General Reference: this question is too basic; it can be definitively and permanently answered by a single link to a standard internet reference source designed specifically to find that type of information.

This includes questions that can be easily looked up in a dictionary by a moderately intelligent user. It should also apply to very simple questions of grammar, about which there can be no discussion.

However, there are several reasons why many apparently too-basic questions are not closed.

  • Grammars and dictionaries often simplify things: the input of a knowledgeable answerer may add unexpected nuance. Especially the use of tenses could benefit from elaboration and analysis.
  • Whoever answers the question is free to interpret it very broadly, even to include things the asker didn't want to know; that often results in a more complete picture and will be interesting for many people asking a similar question. Answers here often interpret questions asking is this correct? as "in which registers is this acceptable?", or "can you explain why this apparent violation of some rule is still correct, and are there similar exceptions?", or "what is the history of this idiom?". Our intended audience is not just the asker, but anyone Googling a similar problem.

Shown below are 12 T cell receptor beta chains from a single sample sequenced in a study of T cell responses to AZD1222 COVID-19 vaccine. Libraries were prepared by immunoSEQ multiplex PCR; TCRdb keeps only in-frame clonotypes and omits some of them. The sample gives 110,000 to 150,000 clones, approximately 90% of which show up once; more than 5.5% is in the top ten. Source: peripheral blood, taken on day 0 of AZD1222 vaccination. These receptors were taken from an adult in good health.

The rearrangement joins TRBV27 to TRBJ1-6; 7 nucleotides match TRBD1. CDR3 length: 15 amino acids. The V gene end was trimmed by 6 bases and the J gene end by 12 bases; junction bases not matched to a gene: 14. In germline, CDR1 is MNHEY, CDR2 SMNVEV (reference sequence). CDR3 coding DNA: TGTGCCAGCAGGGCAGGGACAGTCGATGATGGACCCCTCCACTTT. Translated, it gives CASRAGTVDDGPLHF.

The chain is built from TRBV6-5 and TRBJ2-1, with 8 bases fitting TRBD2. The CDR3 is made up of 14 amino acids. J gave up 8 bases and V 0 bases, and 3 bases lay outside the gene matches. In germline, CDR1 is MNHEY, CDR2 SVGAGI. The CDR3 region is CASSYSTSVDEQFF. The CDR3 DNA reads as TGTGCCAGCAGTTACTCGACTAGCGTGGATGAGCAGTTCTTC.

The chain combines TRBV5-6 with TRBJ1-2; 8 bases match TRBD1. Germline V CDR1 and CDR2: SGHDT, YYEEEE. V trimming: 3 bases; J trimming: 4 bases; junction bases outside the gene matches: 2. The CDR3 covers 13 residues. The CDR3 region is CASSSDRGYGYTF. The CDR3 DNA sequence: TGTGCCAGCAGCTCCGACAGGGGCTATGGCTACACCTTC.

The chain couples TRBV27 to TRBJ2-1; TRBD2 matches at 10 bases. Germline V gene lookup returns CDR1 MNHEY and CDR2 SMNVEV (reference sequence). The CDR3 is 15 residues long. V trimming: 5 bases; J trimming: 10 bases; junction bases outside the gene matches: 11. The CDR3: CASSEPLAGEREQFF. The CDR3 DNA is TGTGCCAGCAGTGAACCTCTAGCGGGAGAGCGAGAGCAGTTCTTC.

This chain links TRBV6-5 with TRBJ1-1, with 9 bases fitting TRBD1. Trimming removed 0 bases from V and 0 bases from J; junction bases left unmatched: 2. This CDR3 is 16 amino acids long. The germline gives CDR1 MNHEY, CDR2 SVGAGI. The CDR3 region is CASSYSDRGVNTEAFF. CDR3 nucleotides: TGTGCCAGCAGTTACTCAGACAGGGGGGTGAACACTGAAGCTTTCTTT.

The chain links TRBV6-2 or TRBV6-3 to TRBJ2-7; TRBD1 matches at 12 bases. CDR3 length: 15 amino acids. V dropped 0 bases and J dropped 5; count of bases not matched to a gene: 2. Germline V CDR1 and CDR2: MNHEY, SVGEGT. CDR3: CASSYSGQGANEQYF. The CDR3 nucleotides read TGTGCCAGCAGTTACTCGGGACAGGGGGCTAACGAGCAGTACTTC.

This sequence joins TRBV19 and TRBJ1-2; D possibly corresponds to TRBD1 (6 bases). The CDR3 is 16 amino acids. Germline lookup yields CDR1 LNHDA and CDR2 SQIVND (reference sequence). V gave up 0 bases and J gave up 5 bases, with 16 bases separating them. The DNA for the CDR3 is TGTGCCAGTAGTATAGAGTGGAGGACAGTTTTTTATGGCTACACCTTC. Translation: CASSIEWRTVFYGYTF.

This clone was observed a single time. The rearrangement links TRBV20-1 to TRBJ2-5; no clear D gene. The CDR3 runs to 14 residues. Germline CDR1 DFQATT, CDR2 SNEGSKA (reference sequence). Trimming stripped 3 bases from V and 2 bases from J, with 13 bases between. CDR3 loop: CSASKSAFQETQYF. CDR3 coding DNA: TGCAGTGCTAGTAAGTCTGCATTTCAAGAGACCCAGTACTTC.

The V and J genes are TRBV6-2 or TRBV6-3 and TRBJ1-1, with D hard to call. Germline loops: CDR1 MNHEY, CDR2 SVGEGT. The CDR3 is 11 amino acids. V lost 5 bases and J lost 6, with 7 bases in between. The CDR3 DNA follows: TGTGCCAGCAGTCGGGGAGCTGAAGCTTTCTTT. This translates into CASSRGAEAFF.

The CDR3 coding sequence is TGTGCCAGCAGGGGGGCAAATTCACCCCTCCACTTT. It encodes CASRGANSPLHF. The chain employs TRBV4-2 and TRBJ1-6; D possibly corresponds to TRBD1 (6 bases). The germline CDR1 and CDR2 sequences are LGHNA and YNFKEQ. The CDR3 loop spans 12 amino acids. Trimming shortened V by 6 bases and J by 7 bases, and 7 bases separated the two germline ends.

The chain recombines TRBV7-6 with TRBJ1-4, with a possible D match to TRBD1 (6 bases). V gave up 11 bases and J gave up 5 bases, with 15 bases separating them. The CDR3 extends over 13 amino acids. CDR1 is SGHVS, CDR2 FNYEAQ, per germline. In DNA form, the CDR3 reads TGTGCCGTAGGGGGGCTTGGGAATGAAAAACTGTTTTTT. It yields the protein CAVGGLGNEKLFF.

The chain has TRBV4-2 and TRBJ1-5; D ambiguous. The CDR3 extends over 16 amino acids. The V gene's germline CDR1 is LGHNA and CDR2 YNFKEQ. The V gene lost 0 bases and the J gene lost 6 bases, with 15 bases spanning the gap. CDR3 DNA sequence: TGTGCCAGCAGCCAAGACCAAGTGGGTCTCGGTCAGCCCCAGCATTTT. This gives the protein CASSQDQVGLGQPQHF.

I think Matthew has a very good point that someone who would ask a question often doesn't know how to ask it, which may result in a poorly worded question; but it may be about something interesting in fact, if only we will look past its apparent inanity. Perhaps we should edit such too basic questions more extensively, especially their titles; that may be a very good alternative to closing them. It just requires some effort, and... sometimes I am just too lazy.

I also agree with Nohat that gentle prodding and giving them a chance to improve the question themselves is fair and often fruitful—though perhaps not as often as we should like.

As regards the question about one out of a possible four, the asker's doubt seemed by all means reasonable to me. How are we to know whether some author didn't make a mistake? A simple slip of the pen? The editor or the typesetter might also have introduced an erroneous a. There are many non-native speakers on this website, both asking and answering questions...

  • You realise that your argument regarding the "one out of a possible four" question could be applied to literally any sentence at all? If that is your test, then any question of that type would always be valid. Is that really what you mean or want? – Marcin May 30 '11 at 9:28